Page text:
Oregon Population Survey

Jeff Alworth

Yesterday the Oregon Progress Board released data a survey they conduct every two years.  Researchers contacted roughly 4,500 Oregonians and asked them a number of questions related to their perception of how well things are working in the state (for a powerpoint slideshow of the findings, follow this link).  The survey also gathered data about respondent demographics.

The key findings have been reported fairly broadly: the personal circumstances of Oregonians have worsened considerably.  Predictably, this led them to give government its worst rating in a decade (60% approve, compared with highs in the mid-70s during the last part of the 1990s).  And yet when asked about individual services, Oregonians consistently rated them as high or higher than they have in the past.  Researchers asked about education, crime, protecting natural resources, and infrastructure (mass transit, sprawl, and roads).

Oregon demographics are not so rosy.  When adjusted for inflation, median incomes are down in Oregon.  The number of uninsured continues to rise (this year 12% of children and 17% of adults had no health insurance), now exceeding the national average.  When asked about creating jobs, access to health care, and providing help to individuals in need, respondents were far less positive in 2004 (respectively, numbers were 41%, 30%, and 10% lower than high water marks in previous years).

What does it all mean?  That's an interesting question.  My guess is that conservatives will point out that Oregonians already feel services are adequate and that there's no reason to panic and raise taxes. They'll probably argue that the poor economic figures are--as always--the result of a bloated and overweening government that needs to be further cut. 

My take is diffent.  Oregonians have always had an above-average regard for government and civic responsibility.  This is reflected in the number of landmark laws we've made about land use, beach access, recycling, public transportation, health care, and end-of-life decision-making.  Oregonians, despite recent assaults on "big government," have mostly regarded government as what it is: a mechanism for implementing the public will.  I suspect these findings reflect that continued commitment to the functions of government. 

And, as a liberal, I think the conservatives have it exactly backward on the economy.  The decline in growth of personal income and the burden of increased costs isn't the result of an overweening government, it's the result of constant cuts to government that imperil its ability to implement the public will.  The situation in which the state finds itself now is a result of activist conservatism, through leadership in the legislature and via statewide initiatives.  Conservatives look at the problems and think that they arise from not having done a complete enough job of keeping government at bay.  They'll see vindication in these numbers.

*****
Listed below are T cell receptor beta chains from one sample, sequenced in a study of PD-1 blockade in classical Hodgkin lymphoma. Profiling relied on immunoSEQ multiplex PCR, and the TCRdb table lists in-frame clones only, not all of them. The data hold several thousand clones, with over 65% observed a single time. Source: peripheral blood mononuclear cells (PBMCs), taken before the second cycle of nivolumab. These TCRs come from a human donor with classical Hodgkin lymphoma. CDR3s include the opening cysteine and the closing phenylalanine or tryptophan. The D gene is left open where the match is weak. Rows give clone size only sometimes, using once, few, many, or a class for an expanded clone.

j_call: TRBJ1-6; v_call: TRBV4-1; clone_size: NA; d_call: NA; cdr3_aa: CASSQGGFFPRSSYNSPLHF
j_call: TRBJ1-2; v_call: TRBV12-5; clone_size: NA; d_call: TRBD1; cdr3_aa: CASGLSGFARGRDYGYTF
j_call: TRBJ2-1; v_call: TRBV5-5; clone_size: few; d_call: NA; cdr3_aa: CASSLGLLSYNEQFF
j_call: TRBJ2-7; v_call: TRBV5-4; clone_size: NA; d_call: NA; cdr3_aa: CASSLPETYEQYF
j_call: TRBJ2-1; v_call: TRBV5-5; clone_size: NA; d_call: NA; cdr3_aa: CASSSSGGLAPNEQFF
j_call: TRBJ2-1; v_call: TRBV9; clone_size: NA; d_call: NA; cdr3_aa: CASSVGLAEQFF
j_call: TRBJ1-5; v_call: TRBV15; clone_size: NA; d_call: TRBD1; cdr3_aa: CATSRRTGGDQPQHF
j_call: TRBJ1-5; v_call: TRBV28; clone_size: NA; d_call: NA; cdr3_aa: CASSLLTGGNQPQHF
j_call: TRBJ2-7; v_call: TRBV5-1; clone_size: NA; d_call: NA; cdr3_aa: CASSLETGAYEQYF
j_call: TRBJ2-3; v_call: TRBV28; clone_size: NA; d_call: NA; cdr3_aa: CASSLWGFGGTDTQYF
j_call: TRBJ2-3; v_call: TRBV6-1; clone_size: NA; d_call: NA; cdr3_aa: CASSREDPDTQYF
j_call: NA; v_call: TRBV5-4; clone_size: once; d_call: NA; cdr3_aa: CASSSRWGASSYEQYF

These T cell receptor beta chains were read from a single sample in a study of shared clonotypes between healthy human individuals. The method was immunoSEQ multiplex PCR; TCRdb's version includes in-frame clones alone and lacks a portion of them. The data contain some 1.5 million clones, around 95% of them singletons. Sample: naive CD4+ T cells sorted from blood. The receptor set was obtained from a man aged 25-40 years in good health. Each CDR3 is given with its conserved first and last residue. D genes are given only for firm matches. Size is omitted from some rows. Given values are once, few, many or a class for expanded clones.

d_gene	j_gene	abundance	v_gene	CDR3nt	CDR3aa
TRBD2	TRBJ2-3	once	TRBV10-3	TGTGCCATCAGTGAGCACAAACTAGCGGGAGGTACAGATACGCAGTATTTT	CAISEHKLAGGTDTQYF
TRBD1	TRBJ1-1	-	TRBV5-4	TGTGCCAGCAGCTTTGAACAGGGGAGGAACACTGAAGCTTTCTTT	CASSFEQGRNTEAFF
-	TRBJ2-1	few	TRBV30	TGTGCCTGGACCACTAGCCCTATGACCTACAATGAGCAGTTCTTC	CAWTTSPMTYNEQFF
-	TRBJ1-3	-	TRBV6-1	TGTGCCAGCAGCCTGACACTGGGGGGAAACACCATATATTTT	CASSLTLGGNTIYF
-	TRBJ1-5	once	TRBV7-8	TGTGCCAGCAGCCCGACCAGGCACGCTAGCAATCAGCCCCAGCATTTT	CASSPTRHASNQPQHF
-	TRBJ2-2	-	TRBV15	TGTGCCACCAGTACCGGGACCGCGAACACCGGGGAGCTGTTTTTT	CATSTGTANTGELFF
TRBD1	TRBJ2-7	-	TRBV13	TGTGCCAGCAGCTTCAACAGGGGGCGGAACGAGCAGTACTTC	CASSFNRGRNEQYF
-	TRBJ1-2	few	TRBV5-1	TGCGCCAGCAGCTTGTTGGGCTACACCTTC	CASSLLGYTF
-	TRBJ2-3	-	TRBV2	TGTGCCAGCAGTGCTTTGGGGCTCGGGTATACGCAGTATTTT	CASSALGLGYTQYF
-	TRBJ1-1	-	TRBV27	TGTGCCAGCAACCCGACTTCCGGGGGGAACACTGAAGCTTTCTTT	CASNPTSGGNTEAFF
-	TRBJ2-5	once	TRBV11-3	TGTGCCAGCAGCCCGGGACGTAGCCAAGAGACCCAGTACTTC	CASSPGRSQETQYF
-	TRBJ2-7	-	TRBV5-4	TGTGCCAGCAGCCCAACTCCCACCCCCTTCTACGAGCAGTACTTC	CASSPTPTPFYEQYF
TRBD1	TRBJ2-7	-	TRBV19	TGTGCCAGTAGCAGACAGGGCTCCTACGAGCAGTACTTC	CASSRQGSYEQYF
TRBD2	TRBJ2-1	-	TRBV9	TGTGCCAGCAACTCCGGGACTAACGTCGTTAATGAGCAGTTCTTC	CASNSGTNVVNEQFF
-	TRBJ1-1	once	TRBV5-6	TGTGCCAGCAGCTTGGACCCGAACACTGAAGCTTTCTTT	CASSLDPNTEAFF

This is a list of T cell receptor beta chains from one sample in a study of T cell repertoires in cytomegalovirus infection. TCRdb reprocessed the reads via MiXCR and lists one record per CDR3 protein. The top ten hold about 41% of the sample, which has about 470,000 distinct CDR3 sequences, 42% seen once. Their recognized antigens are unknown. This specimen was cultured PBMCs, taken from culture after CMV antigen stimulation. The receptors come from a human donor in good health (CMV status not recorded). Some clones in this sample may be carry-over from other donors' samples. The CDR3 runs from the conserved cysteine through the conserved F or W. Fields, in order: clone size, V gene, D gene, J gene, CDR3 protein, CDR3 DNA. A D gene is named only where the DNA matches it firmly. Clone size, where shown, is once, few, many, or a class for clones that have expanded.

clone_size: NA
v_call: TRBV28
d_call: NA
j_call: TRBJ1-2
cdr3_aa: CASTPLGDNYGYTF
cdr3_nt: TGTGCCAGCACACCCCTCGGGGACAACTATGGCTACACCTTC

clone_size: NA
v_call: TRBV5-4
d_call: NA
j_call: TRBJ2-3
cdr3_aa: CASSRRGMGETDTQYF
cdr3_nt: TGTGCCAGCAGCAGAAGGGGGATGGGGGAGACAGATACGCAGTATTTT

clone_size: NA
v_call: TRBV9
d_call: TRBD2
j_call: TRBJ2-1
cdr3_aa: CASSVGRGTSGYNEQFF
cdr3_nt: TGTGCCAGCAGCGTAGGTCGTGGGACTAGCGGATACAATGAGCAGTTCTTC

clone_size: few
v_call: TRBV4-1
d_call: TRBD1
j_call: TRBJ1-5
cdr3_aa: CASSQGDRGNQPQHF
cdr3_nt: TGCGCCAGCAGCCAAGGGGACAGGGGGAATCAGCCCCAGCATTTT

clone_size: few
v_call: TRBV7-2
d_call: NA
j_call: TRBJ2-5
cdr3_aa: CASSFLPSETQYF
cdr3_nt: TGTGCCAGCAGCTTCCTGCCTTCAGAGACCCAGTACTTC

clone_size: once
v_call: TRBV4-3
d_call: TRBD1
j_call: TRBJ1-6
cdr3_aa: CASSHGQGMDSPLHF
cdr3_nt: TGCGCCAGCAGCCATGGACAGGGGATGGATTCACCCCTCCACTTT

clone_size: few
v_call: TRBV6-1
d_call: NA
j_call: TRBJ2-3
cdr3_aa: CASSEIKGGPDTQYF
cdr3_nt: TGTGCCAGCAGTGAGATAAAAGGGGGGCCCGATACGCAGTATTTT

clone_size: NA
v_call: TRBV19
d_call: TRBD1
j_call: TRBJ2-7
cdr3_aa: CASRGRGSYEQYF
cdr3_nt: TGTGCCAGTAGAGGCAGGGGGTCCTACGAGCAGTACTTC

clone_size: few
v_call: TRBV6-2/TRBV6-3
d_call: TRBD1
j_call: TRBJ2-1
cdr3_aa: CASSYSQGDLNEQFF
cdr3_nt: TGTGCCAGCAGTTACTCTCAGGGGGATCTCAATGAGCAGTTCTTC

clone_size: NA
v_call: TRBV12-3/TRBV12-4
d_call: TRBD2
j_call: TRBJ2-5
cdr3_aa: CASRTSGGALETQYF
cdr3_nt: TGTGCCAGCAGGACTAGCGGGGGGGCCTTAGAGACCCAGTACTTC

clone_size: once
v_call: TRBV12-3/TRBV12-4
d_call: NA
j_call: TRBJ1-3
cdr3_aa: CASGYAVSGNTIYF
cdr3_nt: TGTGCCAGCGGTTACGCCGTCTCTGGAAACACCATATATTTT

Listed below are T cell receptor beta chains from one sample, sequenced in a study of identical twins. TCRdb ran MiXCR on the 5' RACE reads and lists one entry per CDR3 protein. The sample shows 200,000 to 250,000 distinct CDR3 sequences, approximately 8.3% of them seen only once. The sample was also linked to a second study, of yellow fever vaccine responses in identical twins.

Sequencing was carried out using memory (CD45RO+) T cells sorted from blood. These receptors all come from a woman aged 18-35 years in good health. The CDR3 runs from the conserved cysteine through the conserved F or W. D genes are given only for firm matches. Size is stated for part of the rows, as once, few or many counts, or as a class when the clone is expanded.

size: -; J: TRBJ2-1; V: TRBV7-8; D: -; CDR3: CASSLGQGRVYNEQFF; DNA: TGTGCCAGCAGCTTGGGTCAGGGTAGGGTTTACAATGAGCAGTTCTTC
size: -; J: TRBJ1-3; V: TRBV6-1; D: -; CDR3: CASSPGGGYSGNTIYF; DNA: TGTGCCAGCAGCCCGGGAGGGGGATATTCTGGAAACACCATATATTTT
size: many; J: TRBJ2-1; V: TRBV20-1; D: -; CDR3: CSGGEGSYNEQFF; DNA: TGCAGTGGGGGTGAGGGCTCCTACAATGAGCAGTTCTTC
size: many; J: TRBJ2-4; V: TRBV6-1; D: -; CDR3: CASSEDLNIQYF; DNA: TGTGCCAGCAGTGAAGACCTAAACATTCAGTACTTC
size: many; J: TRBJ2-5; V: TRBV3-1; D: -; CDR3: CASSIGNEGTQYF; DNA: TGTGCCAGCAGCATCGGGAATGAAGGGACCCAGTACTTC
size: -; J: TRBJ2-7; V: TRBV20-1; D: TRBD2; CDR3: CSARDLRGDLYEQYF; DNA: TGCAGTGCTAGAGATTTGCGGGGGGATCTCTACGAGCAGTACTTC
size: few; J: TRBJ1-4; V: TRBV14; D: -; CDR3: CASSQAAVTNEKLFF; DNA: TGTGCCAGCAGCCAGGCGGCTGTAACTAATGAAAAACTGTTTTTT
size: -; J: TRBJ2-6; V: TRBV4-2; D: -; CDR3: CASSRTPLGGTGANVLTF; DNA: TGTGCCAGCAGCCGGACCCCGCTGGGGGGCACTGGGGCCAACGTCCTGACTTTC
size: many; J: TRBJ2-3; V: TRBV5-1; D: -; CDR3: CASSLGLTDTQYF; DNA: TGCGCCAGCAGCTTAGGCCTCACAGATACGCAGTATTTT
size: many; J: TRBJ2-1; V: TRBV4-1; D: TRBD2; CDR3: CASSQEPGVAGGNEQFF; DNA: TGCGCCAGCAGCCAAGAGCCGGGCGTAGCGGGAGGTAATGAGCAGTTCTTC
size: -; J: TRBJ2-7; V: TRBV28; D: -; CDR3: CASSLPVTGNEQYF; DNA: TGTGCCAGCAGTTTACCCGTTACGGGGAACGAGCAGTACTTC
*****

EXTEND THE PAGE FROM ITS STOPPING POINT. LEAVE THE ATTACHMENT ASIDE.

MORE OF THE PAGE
Are they right?

  • iggi (unverified)

    great post Jeff...and no, they're full of sh*t.

  • Randy S (unverified)

    Labelling their stomach contents doesn't reduce the reliability of the figures. Of course folks can quibble about the methodology or question formation, but what if the report is accurate?

    Is this a reflection of a fundamental shift in people's belief of the possibilities of government? Most of my interactions with government -- the kind that people run into far more often than their legislators -- have been astounding for how inept and inefficient the front line face of government is to the public at large.

    I can understand the decline in faith in government in numbers as reported. If you have something concrete to point to that reduces the reliability of the numbers, please point me to it.

  • (Show?)

    I don't doubt the reliability of the numbers at all. But numbers don't tell you all that much unless you know how to interpret them. And the interpretation is, I think, up for grabs.

    I'm not sure what you mean about declining support for government--the findings reflect just the opposite.

  • PanchoPdx (unverified)

    The use of the term "faith" is so appropos here.

    How do you increase the people's faith in government....?

    How does a minister increase his church's faith in God?

    1. Give them stories and parables regarding the painful lessons learned by others who strayed from the path of God/Government.

    2. Instruct them to pray to God/Government on a daily basis (but caution them that expecting too much from God/Government is sinful).

    3. Encourage everyone to partake in a public ritual ordained by God/Government (e.g., communion, singing hymns, Oregon Health Plan).

    4. Then guilt as much money out of them as possible afterward.

    Michael Moore has more in common with Jerry Falwell than just his suit size.

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